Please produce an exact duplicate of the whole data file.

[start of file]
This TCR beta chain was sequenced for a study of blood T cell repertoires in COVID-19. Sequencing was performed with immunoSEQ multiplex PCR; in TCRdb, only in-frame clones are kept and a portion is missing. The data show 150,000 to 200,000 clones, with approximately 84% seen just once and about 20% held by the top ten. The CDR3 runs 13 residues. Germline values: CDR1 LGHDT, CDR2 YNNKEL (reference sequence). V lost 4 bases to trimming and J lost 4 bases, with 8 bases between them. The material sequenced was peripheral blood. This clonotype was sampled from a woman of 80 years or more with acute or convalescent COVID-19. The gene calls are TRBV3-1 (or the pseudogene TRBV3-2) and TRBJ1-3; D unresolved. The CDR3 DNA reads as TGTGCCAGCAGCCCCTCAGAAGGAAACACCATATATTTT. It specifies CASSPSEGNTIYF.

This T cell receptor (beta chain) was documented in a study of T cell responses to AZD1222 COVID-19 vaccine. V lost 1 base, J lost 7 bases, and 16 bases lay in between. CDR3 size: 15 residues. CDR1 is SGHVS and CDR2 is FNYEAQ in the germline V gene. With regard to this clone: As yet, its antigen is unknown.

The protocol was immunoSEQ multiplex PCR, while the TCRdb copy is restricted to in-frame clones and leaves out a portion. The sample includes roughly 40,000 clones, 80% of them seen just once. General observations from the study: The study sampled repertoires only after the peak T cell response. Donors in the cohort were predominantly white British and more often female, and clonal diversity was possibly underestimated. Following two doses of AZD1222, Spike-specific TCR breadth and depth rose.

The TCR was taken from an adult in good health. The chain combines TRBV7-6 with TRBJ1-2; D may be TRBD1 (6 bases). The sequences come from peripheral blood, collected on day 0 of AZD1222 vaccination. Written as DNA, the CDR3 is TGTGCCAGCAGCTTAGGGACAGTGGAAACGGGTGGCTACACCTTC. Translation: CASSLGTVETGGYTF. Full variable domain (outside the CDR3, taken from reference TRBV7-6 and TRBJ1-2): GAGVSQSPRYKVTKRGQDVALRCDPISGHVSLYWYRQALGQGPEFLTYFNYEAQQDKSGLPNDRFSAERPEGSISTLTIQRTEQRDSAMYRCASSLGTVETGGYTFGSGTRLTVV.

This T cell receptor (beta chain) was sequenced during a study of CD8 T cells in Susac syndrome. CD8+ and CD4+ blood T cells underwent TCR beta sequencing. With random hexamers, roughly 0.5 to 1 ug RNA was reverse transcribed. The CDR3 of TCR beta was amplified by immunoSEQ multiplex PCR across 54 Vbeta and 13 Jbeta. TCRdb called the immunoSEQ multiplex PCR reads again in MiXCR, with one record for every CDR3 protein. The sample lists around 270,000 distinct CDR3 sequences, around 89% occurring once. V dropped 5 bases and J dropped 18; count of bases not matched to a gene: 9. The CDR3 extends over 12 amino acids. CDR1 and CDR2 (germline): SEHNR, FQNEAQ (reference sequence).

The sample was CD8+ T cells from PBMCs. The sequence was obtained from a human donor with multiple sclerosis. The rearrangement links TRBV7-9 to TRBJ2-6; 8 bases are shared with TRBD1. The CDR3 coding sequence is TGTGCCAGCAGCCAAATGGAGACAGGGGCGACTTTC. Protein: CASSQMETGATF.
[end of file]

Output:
This TCR beta chain was sequenced for a study of blood T cell repertoires in COVID-19. Sequencing was performed with immunoSEQ multiplex PCR; in TCRdb, only in-frame clones are kept and a portion is missing. The data show 150,000 to 200,000 clones, with approximately 84% seen just once and about 20% held by the top ten. The CDR3 runs 13 residues. Germline values: CDR1 LGHDT, CDR2 YNNKEL (reference sequence). V lost 4 bases to trimming and J lost 4 bases, with 8 bases between them. The material sequenced was peripheral blood. This clonotype was sampled from a woman of 80 years or more with acute or convalescent COVID-19. The gene calls are TRBV3-1 (or the pseudogene TRBV3-2) and TRBJ1-3; D unresolved. The CDR3 DNA reads as TGTGCCAGCAGCCCCTCAGAAGGAAACACCATATATTTT. It specifies CASSPSEGNTIYF.

This T cell receptor (beta chain) was documented in a study of T cell responses to AZD1222 COVID-19 vaccine. V lost 1 base, J lost 7 bases, and 16 bases lay in between. CDR3 size: 15 residues. CDR1 is SGHVS and CDR2 is FNYEAQ in the germline V gene. With regard to this clone: As yet, its antigen is unknown.

The protocol was immunoSEQ multiplex PCR, while the TCRdb copy is restricted to in-frame clones and leaves out a portion. The sample includes roughly 40,000 clones, 80% of them seen just once. General observations from the study: The study sampled repertoires only after the peak T cell response. Donors in the cohort were predominantly white British and more often female, and clonal diversity was possibly underestimated. Following two doses of AZD1222, Spike-specific TCR breadth and depth rose.

The TCR was taken from an adult in good health. The chain combines TRBV7-6 with TRBJ1-2; D may be TRBD1 (6 bases). The sequences come from peripheral blood, collected on day 0 of AZD1222 vaccination. Written as DNA, the CDR3 is TGTGCCAGCAGCTTAGGGACAGTGGAAACGGGTGGCTACACCTTC. Translation: CASSLGTVETGGYTF. Full variable domain (outside the CDR3, taken from reference TRBV7-6 and TRBJ1-2): GAGVSQSPRYKVTKRGQDVALRCDPISGHVSLYWYRQALGQGPEFLTYFNYEAQQDKSGLPNDRFSAERPEGSISTLTIQRTEQRDSAMYRCASSLGTVETGGYTFGSGTRLTVV.

This T cell receptor (beta chain) was sequenced during a study of CD8 T cells in Susac syndrome. CD8+ and CD4+ blood T cells underwent TCR beta sequencing. With random hexamers, roughly 0.5 to 1 ug RNA was reverse transcribed. The CDR3 of TCR beta was amplified by immunoSEQ multiplex PCR across 54 Vbeta and 13 Jbeta. TCRdb called the immunoSEQ multiplex PCR reads again in MiXCR, with one record for every CDR3 protein. The sample lists around 270,000 distinct CDR3 sequences, around 89% occurring once. V dropped 5 bases and J dropped 18; count of bases not matched to a gene: 9. The CDR3 extends over 12 amino acids. CDR1 and CDR2 (germline): SEHNR, FQNEAQ (reference sequence).

The sample was CD8+ T cells from PBMCs. The sequence was obtained from a human donor with multiple sclerosis. The rearrangement links TRBV7-9 to TRBJ2-6; 8 bases are shared with TRBD1. The CDR3 coding sequence is TGTGCCAGCAGCCAAATGGAGACAGGGGCGACTTTC. Protein: CASSQMETGATF.